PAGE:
The George Gund Foundation is rooted in Cleveland, the community that was the home of its founder and that remains the Foundation’s home. The Foundation’s commitment to Cleveland derives not just from our history but also from our belief that Cleveland can continue to develop original responses to issues that can benefit people everywhere. Our focus on Cleveland offers an important point of leverage to affect issues that go well beyond the city’s boundaries and includes its roles as a place for innovation, an example and a leader in Ohio, a politically important state that can wield outsized influence nationally and, therefore, globally.
Moreover, the urban emphasis of our work stems from a belief that thriving cities are and will remain one of the nation’s best hopes for addressing essential issues. We invest in this place with an eye toward building the sense of community—locally, nationally and globally—that human progress requires. We commit to this for the long term, working alongside those who are making concrete progress. We also must acknowledge, however, that our work is often propelled by recognition that both Cleveland and any larger sense of community are threatened by powerful forces and divisive issues.
Such challenges are many but three interrelated issues stand out:
- climate change and environmental degradation,
- entrenched and accelerating inequality, especially racial inequity, and
- weakened democracy.
Climate change is a threat to the very future of humanity. Its consequences grow more apparent even as many ignore both the evidence before their eyes and the scientific consensus that calls on all of us to act. In 2016 the world community reached an agreement in Paris that set targets for greenhouse gas reductions in order to limit global temperature rise to less than two degrees Celsius. The United States government has turned its back on that accord and its future is uncertain. In response, many states, cities, businesses and foundations—including The George Gund Foundation—have asserted their commitment to the Paris goals and are taking actions to help achieve them. Even if the Paris targets are achieved, however, human activity already has triggered a chain of damaging climate change and environmental degradation. Adaptation to these consequences is a growing need, and it is increasingly apparent that those who suffer first and foremost will disproportionately be people of color who live in more vulnerable locations and the poor who have fewer resources to adapt. Collective action across all sectors is required to meet these challenges.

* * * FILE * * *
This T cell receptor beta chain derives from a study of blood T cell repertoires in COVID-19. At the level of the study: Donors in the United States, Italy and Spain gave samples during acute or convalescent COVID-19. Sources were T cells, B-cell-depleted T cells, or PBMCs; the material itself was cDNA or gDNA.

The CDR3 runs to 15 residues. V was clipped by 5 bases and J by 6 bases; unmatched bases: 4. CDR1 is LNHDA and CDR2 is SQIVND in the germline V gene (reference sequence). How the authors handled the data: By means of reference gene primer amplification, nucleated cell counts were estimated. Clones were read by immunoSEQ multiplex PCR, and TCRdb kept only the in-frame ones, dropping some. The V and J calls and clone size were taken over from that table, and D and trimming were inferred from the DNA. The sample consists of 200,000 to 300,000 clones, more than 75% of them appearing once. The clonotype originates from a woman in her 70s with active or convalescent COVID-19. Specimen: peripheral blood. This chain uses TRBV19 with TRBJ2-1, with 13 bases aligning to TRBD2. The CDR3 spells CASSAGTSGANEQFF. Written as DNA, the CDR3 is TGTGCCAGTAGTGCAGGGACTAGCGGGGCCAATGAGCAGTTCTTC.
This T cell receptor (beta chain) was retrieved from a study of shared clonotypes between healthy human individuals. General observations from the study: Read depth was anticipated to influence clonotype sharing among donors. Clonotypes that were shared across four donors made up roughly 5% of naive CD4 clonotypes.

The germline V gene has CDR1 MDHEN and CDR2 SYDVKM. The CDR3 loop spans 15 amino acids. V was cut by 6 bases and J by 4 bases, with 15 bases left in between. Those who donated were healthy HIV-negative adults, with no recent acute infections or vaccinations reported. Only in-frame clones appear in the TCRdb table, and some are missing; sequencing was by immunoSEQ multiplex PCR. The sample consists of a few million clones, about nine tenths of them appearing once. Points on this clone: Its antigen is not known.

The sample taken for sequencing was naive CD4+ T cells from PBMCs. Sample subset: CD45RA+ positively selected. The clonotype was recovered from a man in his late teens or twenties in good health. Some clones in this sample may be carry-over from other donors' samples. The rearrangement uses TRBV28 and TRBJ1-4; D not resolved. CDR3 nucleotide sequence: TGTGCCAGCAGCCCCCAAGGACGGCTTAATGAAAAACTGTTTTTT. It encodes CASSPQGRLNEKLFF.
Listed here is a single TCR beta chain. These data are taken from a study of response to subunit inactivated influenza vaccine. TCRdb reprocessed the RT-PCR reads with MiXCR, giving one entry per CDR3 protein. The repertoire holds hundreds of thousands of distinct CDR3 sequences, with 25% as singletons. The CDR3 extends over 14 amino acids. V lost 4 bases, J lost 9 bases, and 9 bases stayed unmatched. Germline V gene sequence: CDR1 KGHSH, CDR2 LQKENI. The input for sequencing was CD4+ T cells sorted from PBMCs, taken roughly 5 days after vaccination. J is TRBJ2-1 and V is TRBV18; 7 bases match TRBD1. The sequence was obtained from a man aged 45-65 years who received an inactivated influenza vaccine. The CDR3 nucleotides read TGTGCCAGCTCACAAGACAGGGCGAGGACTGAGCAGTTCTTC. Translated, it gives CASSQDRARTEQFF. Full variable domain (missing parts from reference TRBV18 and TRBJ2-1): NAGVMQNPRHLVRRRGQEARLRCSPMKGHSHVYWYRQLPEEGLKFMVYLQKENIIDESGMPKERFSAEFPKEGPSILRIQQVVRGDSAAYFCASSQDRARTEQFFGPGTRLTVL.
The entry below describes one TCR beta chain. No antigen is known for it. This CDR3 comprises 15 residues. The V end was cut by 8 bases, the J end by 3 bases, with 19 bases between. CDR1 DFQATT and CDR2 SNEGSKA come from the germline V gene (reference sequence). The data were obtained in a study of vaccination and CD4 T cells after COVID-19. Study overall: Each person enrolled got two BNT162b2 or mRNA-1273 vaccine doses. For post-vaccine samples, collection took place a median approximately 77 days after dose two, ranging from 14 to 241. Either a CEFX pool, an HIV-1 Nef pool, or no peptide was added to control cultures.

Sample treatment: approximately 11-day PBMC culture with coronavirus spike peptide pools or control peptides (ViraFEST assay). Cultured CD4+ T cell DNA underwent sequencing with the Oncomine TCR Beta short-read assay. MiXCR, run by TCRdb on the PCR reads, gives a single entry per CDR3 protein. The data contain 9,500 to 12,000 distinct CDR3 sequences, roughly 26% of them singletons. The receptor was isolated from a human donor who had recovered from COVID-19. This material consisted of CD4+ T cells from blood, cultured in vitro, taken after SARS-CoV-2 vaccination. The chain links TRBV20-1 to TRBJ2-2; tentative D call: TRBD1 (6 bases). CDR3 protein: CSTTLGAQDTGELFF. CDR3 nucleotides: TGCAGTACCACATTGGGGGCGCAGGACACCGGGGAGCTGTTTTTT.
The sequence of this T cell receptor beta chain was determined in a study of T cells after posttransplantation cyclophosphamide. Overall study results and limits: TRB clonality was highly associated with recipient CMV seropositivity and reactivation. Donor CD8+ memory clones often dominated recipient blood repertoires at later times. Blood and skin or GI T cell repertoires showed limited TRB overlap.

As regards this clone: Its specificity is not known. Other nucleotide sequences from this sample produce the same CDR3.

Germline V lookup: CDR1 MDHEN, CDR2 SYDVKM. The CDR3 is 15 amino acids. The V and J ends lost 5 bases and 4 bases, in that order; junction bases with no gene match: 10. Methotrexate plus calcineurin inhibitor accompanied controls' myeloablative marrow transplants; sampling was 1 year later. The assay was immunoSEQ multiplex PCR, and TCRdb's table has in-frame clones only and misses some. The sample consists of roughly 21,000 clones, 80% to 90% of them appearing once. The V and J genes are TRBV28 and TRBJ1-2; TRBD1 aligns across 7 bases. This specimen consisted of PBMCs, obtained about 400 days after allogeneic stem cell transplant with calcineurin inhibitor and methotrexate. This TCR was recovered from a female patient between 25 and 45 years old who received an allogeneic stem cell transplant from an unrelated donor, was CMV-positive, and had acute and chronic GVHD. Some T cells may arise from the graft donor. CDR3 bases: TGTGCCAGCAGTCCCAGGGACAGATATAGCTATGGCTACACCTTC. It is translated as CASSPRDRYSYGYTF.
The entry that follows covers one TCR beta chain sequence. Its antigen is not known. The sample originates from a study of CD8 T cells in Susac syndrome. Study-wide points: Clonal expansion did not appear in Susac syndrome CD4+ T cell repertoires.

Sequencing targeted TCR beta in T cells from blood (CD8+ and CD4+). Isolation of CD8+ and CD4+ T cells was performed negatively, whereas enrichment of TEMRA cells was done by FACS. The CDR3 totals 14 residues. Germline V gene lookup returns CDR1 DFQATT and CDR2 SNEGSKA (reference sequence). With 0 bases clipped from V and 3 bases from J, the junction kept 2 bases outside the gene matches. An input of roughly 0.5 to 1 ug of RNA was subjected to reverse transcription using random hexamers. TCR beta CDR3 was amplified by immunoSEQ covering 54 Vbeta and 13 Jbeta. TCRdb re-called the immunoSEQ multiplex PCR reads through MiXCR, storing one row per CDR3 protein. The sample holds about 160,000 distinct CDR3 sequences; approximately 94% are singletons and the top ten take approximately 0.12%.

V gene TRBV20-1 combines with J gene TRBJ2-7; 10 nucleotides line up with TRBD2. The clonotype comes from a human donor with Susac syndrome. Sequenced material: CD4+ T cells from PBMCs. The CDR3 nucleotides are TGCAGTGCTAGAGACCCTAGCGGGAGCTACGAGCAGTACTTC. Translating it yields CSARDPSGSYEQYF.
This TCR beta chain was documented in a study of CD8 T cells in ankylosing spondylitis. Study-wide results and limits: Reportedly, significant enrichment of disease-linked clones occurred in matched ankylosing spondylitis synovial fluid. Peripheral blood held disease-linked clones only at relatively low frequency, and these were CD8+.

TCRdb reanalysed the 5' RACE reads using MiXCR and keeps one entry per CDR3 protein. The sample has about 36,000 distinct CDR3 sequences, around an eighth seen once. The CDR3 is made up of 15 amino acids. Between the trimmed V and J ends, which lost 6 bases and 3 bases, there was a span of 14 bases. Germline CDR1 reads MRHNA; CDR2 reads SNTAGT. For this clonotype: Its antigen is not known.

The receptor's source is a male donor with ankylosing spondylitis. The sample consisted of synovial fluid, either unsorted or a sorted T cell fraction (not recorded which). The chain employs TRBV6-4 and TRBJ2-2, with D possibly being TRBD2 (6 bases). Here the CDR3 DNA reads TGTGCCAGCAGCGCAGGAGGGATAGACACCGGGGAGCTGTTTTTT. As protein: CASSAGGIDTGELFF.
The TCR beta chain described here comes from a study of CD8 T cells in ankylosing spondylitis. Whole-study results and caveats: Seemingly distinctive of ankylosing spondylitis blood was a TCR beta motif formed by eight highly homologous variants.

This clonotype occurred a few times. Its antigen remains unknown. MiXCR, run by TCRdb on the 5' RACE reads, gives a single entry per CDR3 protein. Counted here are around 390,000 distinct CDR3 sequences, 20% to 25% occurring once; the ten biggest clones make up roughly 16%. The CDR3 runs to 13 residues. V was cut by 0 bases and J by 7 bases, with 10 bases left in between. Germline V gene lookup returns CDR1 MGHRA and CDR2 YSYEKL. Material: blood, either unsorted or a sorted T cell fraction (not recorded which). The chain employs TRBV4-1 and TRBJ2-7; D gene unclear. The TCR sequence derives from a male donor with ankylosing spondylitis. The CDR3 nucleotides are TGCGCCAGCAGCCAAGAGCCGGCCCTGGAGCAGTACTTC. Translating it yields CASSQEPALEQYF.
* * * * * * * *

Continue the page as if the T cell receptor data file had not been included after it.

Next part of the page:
Inequality also is a worldwide issue and its American dimensions pose grave societal questions. Can the American dream of upward mobility survive in an economy that distributes benefits so unequally? How does the concentration of wealth at the top affect our capacity for justice and the effectiveness of our politics? Can we finally overcome the deep-rooted racial aspect of inequality that is so conspicuous in America, repair the enduring damage of slavery and undo the countless actions, decisions and policies throughout our country’s history that have embedded racial inequity into nearly all societal systems? Cleveland has its own distinct version of this history and the racial dimension of inequality is present in nearly every community issue. Likewise, issues of justice for women, the LGBTQI community, people who are disabled, immigrants, refugees and others have become more prominent in recent years. The George Gund Foundation supports targeted groups as public discussion increasingly highlights them, and especially when they are attacked with language that is xenophobic and coarse.
The effectiveness of government and the democratic processes that give it legitimacy have been eroded by both foreign and domestic attacks. These include international interference with our elections, state-by-state efforts to restrict voting under the guise of preventing fraud, general apathy that has depressed voting turnout and the corrosive effect on our politics of vast amounts of money from secret sources. These distortions call into question both the willingness and the ability of government to tackle issues such as racial inequality and climate change. And the corrosion of democracy extends beyond the walls of government. Free and robust media, already unsettled by changing technology and business models, have been under unprecedented assault, damaging our country’s ability to reach the shared understanding of issues so necessary to a functioning democracy. This lack of common ground has contributed to a broader decline of social cohesion and public participation in many aspects of community life. We support renewed civic engagement and democracy because they are essential to moving forward.